General Practice delivering improvement and innovation, despite facing “very real” pressures
The most detailed analysis yet of the quality and safety of general medical practice in England has found that nearly 90% of general practices in England have been rated as ‘good’, making this the highest performing sector the Care Quality Commission (CQC) regulates.
With GPs facing ongoing pressures around capacity, patient demand and workload and at a time of service redesign, the best general practices are driving change and embracing innovation to make sure they are able to deliver even better care into the future.
In a national report, published Thursday, September 21, 2017, the CQC has found that at the end of its first inspection programme of general practices when many had been re-inspected, 4% were rated ’outstanding’, 86% were ’good’, 8% were ‘requires improvement’ and 2% were ‘inadequate’ overall.
This is an improvement from the first ratings awarded to general practices (prior to any re-inspections) when overall, 4% were ‘outstanding’, 79% were ‘good’, 13% were ‘requires improvement’ and 4% were ‘inadequate’.
CQC’s regulation of primary care is supporting people to receive better care in general practice by setting clear standards of quality and safety and ensuring providers meet them, by sharing examples of what is working well, and by encouraging extra support for the sector through the General Practice Forward View.
82% of the general practices that were first rated as ‘requires improvement’ or ‘inadequate’ improved their rating following their most recent inspection.
The report also notes that on re-inspection, 2% of general practices were rated as inadequate for their safety. This improved from 6% in the first ratings CQC awarded. General practices with the highest ratings are those that demonstrate strong leadership; have an understanding of everyone’s responsibilities in the practice team; have a clear knowledge of the different needs of their patient groups; and recognise the importance of working as part of their wider local health economies.
Prof Steve Field, Chief Inspector of General Practice at the Care Quality Commission, said: “This is the first time that we have such a detailed national view of the quality of general practice in England, made possible through CQC’s regulation. Having inspected and rated 7,365 general practices across the country, we have found that the clear majority are safe and of a high quality. Where we identified concerns, most practices have taken action and improved. GPs, practice managers and other primary care staff should be commended for their efforts.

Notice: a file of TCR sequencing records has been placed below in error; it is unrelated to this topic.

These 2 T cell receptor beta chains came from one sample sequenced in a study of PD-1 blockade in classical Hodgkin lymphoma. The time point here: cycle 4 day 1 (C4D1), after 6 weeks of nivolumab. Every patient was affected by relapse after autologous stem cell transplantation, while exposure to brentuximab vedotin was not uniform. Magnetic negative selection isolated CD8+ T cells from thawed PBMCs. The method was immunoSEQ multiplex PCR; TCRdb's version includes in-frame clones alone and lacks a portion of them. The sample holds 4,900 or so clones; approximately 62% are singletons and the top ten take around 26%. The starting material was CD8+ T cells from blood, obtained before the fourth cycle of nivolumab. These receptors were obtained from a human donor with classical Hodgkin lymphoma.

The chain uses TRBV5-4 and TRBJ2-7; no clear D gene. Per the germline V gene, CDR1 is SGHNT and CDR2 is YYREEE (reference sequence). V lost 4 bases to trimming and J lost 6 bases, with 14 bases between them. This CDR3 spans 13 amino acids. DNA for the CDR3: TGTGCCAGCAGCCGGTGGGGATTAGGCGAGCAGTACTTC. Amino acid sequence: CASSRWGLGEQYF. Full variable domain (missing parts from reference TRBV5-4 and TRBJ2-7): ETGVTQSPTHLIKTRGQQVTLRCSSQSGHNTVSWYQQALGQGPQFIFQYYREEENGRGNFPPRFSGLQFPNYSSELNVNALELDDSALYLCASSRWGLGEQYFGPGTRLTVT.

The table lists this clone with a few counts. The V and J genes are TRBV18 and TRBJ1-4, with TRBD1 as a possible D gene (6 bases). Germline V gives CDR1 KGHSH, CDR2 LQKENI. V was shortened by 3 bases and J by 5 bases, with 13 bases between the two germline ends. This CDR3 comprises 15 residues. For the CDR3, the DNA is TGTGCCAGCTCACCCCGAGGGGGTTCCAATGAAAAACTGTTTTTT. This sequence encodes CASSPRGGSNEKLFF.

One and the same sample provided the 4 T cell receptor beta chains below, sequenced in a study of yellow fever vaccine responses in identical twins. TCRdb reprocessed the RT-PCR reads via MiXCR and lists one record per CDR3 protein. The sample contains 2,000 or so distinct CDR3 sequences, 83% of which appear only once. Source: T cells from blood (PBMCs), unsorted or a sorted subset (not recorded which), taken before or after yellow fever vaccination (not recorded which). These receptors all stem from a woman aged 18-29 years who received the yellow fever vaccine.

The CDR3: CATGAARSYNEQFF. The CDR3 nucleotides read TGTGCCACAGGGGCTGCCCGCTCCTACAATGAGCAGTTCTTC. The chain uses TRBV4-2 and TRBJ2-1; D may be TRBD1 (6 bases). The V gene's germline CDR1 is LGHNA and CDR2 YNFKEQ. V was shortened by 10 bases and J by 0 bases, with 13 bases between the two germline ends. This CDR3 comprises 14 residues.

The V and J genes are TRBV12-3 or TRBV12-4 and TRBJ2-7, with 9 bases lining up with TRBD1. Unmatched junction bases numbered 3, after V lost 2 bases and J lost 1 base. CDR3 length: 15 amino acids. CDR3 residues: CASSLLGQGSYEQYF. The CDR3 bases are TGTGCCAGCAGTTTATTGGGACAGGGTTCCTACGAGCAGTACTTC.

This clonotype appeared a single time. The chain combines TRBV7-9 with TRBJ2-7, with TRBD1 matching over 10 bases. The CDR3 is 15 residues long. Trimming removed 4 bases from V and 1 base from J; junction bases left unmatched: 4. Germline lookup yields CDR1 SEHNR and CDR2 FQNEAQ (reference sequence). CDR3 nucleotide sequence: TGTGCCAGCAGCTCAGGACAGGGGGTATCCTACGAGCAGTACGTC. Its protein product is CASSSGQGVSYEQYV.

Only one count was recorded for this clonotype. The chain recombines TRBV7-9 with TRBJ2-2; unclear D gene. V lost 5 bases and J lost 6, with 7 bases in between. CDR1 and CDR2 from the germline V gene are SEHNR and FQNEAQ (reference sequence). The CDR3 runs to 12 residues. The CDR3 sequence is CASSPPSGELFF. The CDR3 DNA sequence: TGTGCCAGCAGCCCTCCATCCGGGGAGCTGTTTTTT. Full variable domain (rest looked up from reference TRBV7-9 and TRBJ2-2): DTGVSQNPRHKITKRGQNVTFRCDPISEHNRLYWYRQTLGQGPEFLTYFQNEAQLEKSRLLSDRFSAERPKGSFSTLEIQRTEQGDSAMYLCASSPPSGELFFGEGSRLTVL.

“The challenge is for this focus on quality to be maintained and for general practice to be supported in continuing to give patients this same high standard of care in future while embracing and driving the changes elsewhere in the system. The pressures on GPs are very real but we have found many practices are already delivering care in new and innovative ways to benefit their patients and the wider community.
“The General Practice Forward View sets out the plan for sustainable and high-quality primary care in England. Nearly eighteen months later, the commitments made must continue to be targeted and delivered appropriately to meet people’s local primary care needs. Otherwise, improvements in the quality of care will come to a standstill. We want to encourage continual improvement in the quality of care in general practice so that patients, whoever they are and wherever they are in England, get the high standard of care they have come to expect and deserve.”
In October 2014, CQC formally introduced its new regulatory regime for primary medical services. This saw the start of expert-led, specialist inspections that focused on what matters most to people using services – whether they are safe, caring, effective, responsive and well-led – as well as the introduction of performance ratings of ‘outstanding’, ‘good’, ‘requires improvement’ and ‘inadequate’ to help people make informed choices about their healthcare.
CQC has used these findings to develop how it monitors and inspects general practices across the country. Under proposals that CQC consulted on earlier this year, practices rated as ‘outstanding’ or ‘good’ would be re-inspected at intervals of up to five years, while those rated as ‘inadequate’ and ‘requires improvement’ would still be re-inspected by CQC after six months and 12 months respectively. Also, practices would be able to showcase their performance more proactively through annual data collections that would be used by inspectors to decide when to inspect. CQC will continue to respond quickly to protect people, when necessary.
Visit cqc.org.uk/publications/major-report/state-care-general-practice-2014-2017 to read the report in full.
Director of Healthwatch England, Imelda Redmond said:
“GPs are the frontline of the NHS, so it is encouraging to see most practices coping well with current pressures and continuing to provide their patients with good quality care.
“There is still variation in places, but as the CQC’s report underlines, one of the best ways practices can improve is to welcome and recognise the importance of patient feedback. This includes dealing with people’s complaints compassionately and learning from when things go wrong.
“We know that people are keen to share their comments and ideas with their GPs, but most don’t know how. But by keeping it simple, through the use of private and more personal channels such as comment boxes and follow-up text messages, practice staff can make it easy to share feedback and send a strong signal to patients that they are willing to listen.
“Healthwatch is here to help busy surgeries not only improve how they engage with their patients but also help GPs and practice managers explain how this insight is being used to give people the care they want.”